Designer and part-time photographer Mantas Bačiuška uses aerial photography to capture the frozen lakes of Lithuania, flying his drone-attached camera over 300 feet above the water’s icy surface. The cross-hatched lines of footprints and circular ice patterns appear simultaneously macro and microscopic, the images looking like either an extraterrestrial landscape or zoomed in microscope slide.
Each photo is titled with the exact longitude and latitude of its location, a technical detail that is an important part of the work. When Bačiuška is not flying his high powered drones in his hometown of Druskininkai, Lithuania he is a freelance motion graphic designer. You can see more of his work, as well as more images from his series Moonlike Icy Lakes, on his Behance.
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Lithuanian artist Agne Gintalaite has always been attracted to the “garage towns” of her native Lithuania—large areas filled with storage units for cars that were terribly inconvenient and often bus rides away from the owners’ homes. In her series Beauty Remains, Gintalaite explores the multitude of garage doors she has discovered on her explorations, the brightly colored wooden and metal doors that look as if time has tried to claw them to pieces, yet their vibrancy withstands each passing year.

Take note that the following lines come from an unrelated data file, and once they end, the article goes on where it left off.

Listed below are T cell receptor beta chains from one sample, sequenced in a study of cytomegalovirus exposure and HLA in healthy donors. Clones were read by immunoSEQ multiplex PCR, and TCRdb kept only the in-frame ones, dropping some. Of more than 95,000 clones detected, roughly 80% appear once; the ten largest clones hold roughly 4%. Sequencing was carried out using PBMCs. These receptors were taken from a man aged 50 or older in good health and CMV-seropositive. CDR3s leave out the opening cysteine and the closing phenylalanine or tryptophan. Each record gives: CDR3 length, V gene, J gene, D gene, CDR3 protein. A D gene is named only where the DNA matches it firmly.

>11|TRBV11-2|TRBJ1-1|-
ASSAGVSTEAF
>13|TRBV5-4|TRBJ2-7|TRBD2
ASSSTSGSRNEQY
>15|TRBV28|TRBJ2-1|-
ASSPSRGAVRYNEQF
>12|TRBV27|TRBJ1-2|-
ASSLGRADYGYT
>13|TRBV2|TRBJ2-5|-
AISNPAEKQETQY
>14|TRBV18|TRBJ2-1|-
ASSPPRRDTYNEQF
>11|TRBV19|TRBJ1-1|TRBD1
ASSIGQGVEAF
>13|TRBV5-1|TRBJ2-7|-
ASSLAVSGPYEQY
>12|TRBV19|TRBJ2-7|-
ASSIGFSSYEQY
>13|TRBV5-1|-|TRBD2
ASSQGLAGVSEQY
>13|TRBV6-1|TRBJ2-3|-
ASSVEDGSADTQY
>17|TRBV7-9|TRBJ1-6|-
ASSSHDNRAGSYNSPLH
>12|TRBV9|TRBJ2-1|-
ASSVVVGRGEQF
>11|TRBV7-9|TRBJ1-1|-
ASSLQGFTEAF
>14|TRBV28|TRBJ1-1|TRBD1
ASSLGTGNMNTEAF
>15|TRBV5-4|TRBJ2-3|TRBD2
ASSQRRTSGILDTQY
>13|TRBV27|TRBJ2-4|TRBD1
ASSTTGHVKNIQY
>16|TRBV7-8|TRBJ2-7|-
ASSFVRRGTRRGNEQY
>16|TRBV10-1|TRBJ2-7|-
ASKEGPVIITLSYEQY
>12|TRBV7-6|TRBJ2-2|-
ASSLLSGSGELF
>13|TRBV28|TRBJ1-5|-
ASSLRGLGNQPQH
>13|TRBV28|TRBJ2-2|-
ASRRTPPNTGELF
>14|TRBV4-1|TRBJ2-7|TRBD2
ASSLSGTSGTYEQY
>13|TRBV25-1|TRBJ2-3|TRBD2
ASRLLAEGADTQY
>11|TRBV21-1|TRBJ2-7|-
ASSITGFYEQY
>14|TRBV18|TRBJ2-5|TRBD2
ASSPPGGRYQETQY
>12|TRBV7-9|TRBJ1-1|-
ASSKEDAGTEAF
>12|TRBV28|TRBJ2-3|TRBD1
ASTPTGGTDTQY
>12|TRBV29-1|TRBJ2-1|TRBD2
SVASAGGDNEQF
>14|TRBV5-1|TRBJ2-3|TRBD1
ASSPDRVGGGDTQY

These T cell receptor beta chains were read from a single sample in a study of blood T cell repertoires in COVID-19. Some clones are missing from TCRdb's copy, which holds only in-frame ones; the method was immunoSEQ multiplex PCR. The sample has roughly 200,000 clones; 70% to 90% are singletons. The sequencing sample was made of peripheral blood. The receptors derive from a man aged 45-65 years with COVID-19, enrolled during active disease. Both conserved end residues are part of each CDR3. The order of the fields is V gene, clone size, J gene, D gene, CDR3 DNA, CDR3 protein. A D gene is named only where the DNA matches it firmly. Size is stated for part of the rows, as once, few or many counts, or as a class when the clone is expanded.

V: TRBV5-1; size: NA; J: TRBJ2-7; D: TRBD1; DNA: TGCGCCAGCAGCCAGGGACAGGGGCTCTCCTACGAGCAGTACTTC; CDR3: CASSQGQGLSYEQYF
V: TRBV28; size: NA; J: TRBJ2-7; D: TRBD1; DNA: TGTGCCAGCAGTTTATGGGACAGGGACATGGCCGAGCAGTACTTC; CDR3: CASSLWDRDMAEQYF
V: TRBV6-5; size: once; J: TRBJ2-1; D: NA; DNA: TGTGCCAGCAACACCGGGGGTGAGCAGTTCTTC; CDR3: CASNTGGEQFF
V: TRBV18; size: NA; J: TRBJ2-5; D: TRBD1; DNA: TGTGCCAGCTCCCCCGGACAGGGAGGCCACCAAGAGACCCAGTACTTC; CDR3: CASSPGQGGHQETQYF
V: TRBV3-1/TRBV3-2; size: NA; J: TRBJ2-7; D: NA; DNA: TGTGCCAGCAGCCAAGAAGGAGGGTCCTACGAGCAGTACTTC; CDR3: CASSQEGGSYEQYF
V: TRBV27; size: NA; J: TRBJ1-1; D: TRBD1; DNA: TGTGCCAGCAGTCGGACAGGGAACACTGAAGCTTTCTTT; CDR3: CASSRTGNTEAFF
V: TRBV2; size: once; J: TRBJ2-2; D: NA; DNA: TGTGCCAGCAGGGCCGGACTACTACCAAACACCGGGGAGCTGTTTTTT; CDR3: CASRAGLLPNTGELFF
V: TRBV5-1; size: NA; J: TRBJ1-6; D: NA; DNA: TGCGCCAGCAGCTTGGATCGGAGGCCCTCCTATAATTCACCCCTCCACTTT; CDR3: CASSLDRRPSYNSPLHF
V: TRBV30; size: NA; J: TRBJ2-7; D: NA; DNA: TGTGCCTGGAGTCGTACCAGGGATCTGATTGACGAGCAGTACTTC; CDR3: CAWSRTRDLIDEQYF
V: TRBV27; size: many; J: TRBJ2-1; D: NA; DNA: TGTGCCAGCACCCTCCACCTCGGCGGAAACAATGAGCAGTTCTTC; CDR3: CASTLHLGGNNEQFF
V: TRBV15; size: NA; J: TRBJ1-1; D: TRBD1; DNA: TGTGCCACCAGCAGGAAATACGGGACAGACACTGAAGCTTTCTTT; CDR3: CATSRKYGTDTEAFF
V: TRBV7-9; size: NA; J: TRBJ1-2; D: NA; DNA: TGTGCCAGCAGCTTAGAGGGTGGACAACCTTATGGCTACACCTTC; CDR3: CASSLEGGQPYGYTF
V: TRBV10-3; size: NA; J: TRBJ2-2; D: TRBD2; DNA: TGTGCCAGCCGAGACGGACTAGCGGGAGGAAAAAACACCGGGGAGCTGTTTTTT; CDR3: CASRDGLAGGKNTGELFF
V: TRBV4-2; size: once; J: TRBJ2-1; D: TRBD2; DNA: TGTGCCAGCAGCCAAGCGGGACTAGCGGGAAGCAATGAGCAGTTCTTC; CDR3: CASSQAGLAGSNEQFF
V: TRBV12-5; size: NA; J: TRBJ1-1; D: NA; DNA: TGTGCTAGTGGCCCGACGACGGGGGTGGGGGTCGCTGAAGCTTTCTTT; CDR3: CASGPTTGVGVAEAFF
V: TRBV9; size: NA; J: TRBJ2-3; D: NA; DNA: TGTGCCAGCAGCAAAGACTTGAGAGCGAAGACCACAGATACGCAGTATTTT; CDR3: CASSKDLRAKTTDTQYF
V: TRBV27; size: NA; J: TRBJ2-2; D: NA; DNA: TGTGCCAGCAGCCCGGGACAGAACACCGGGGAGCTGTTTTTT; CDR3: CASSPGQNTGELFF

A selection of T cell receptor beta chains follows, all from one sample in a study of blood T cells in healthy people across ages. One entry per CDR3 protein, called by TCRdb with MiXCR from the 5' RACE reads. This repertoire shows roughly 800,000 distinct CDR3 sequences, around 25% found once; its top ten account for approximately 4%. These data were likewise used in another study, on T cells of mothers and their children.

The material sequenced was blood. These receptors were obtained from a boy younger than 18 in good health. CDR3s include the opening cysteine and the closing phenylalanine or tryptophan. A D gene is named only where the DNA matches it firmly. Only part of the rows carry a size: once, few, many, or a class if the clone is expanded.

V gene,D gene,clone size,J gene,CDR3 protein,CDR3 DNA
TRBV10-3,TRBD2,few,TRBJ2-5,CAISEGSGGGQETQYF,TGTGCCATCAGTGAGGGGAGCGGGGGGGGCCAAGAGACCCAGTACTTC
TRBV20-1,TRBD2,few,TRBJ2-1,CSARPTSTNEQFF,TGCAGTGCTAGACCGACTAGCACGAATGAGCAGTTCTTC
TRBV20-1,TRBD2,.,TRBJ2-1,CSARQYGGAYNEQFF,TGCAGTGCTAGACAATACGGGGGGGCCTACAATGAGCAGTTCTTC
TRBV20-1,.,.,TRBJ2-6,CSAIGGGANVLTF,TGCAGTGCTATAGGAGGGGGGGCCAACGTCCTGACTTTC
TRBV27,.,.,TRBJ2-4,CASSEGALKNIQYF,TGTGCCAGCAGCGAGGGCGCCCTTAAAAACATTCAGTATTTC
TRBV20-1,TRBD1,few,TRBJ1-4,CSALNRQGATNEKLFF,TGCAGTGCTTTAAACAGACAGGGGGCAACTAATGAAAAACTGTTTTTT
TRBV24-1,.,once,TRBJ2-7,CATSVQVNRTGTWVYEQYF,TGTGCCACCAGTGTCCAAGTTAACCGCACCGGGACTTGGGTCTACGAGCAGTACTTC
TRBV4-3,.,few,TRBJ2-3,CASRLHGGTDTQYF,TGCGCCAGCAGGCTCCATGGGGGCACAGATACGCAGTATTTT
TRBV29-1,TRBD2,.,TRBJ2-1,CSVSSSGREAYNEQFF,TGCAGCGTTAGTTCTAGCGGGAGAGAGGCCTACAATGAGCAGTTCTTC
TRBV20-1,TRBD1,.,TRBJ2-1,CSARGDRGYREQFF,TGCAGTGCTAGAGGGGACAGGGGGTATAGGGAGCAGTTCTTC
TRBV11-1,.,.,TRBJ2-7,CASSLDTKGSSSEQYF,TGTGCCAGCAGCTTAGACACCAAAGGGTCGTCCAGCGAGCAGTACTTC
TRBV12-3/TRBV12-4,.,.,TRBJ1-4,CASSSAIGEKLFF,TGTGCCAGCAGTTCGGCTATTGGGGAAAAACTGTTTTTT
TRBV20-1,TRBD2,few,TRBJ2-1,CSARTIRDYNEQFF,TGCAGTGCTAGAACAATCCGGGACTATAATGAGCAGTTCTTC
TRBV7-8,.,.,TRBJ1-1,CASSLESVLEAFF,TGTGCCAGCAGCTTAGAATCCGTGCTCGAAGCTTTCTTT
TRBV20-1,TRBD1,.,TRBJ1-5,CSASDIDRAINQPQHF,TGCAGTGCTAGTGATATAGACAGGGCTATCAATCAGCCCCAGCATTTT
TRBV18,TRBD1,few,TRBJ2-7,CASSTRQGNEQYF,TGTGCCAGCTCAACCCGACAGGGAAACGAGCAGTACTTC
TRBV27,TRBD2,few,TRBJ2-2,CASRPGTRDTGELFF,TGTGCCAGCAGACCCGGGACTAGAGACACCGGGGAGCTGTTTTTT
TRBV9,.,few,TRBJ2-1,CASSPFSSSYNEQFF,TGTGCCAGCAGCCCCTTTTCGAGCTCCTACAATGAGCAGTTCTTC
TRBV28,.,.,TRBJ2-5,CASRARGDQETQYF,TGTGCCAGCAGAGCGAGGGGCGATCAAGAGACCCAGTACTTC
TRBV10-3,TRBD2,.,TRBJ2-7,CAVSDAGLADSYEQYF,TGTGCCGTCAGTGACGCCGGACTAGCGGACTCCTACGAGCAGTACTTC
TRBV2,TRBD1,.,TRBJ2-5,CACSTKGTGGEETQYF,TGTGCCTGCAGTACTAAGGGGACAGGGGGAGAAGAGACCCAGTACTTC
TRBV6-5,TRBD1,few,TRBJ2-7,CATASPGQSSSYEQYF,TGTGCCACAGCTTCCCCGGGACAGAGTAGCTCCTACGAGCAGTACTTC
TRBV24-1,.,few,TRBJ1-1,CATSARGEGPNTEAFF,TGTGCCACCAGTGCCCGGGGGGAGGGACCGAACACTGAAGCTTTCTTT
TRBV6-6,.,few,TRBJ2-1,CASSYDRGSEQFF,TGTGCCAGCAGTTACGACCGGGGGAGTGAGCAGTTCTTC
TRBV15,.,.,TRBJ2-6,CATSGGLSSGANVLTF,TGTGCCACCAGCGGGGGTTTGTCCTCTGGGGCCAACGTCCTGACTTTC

Her project began after a recent trip to IKEA revealed a sprawling garage town near the megastore filled with hundreds of examples of these doors that outlasted the time when IKEAs were nowhere to be found. “By documenting these objects that are, most likely, about to disappear from Lithuanian society, I wished to communicate to the viewer the ambivalent, aesthetic, but also human significance of these garage doors,” said Gintalaite. “Beautifully painterly, these doors do not need be explained to the beholder. It is the fascinating play of colour and texture that I attempted to capture with my camera.”
In documenting these doors the artist also found herself documenting human dignity as the owners continue to hold onto their property in areas in which big businesses increasingly impede on the urban landscape. “As long as they last,” said Gintalaite, “this uncanny beauty remains.”
Gintalaite received her BA in Art History and Theory from Vilnius Academy of Arts in Lithuania, and is currently a freelance photographer and art director. You can find more of her work on her Tumblr and Behance. (via My Modern Met)
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Okay municipalities of the world, pay attention. For a third consecutive year the city of Kaunas, Lithuania approached artist Jolanta Šmidtienė to assist with their annual holiday decorating. Recognizing the city’s somewhat dire financial state the artist challenged herself to build something that wouldn’t rely on any administrative funds set aside for the event. The result: an enormous 13-meter tall Christmas tree made from nearly 40,000 recycled green bottles and zip ties. At night the tree is lit from the inside resulting in a glowing, translucent, emerald green spruce that’s making headlines across the country. I would love it if Chicago had the ambition to do something like this. (via delfi, lrytas.lt)
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Editor's Picks: Street Art
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